The Wall Street Journal reports that, according to unnamed 'people familiar with the situation', Goldman Sachs and US regulator The Securities and Exchange Commission have started talks in the last few days with a view to trying to reach a settlement regarding those civil fraud charges. At the moment, however, the two parties are thought be be fairly far apart.
In the meantime, Fox Business News' Charlie Gasparino reports that many legal experts, 'and even people inside Goldman', expect that a settlement could come anywhere between $1bn and $5bn.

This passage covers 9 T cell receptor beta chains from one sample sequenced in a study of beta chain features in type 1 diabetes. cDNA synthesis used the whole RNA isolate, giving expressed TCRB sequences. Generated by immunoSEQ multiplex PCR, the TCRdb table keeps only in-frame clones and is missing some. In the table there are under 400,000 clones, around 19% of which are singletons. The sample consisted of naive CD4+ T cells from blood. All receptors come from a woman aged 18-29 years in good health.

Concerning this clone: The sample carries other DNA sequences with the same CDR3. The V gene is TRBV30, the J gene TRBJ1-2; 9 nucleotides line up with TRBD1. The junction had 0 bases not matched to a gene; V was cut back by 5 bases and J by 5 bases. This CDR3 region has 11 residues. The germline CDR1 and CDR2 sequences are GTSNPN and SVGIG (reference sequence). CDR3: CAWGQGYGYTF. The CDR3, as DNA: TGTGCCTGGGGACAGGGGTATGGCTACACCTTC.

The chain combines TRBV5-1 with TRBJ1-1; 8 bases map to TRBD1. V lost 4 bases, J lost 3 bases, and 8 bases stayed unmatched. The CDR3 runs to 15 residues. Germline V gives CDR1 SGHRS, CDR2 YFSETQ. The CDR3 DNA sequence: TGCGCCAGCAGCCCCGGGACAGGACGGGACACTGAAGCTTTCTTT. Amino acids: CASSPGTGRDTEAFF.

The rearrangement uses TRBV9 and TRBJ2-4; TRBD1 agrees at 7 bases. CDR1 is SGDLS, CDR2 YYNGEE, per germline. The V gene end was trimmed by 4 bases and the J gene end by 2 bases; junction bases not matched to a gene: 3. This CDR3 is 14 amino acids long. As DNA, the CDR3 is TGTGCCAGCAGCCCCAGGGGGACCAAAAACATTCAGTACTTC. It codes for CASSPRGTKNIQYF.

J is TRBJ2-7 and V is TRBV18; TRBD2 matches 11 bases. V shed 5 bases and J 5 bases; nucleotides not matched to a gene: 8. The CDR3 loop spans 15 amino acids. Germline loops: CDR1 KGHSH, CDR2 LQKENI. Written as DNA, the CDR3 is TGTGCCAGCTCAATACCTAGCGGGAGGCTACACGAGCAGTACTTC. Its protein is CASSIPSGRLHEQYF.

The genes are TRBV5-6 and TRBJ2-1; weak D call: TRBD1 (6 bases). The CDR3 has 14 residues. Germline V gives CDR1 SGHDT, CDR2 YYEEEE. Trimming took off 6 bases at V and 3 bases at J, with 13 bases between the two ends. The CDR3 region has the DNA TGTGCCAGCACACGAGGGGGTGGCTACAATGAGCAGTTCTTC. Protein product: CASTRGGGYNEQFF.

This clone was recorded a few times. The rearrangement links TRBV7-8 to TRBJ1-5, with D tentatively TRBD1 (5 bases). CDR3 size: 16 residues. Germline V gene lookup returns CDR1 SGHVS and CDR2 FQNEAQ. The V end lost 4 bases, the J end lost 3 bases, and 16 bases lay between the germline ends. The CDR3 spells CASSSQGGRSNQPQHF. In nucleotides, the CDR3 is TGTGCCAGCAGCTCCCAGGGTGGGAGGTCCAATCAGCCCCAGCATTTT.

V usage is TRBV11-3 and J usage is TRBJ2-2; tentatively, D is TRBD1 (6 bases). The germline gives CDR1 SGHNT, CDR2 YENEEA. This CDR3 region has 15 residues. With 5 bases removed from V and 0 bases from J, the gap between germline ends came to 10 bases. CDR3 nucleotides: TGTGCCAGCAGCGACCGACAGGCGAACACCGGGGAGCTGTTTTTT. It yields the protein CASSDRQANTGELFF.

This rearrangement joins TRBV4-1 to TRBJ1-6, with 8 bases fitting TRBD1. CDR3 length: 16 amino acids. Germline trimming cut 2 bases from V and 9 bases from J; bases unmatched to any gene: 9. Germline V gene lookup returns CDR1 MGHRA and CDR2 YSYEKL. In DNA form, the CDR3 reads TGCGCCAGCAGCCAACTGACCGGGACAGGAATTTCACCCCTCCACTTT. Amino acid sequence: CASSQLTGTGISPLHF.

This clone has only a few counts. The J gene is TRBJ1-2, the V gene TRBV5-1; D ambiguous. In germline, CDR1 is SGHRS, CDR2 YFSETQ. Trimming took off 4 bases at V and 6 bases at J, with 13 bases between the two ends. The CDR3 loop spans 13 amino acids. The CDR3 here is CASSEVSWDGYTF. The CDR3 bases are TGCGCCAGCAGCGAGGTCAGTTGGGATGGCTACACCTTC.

And Hedgeanalyst.com reports that UBS analyst Dean Ungar has downgraded Goldman, saying that an 'adverse outcome to the criminal investigation' isn't yet priced into the stock. Ungar sees downside risk of around 26% (with the firm trading at tangible book value at around $111), but upside potential of up to 35% if the firm's legal problems are resolved.
Bloomberg reports that the California Public Employees Retirement System, the largest US public pension fund. has voted for a shareholder proposal to split the roles of Goldman chairman and CEO.
Finally, The New York Times has reported that AIG, mostly owned by the US government, is said to be close to replacing Goldman as its main corporate advisor, turning to Citi and Bank of America instead.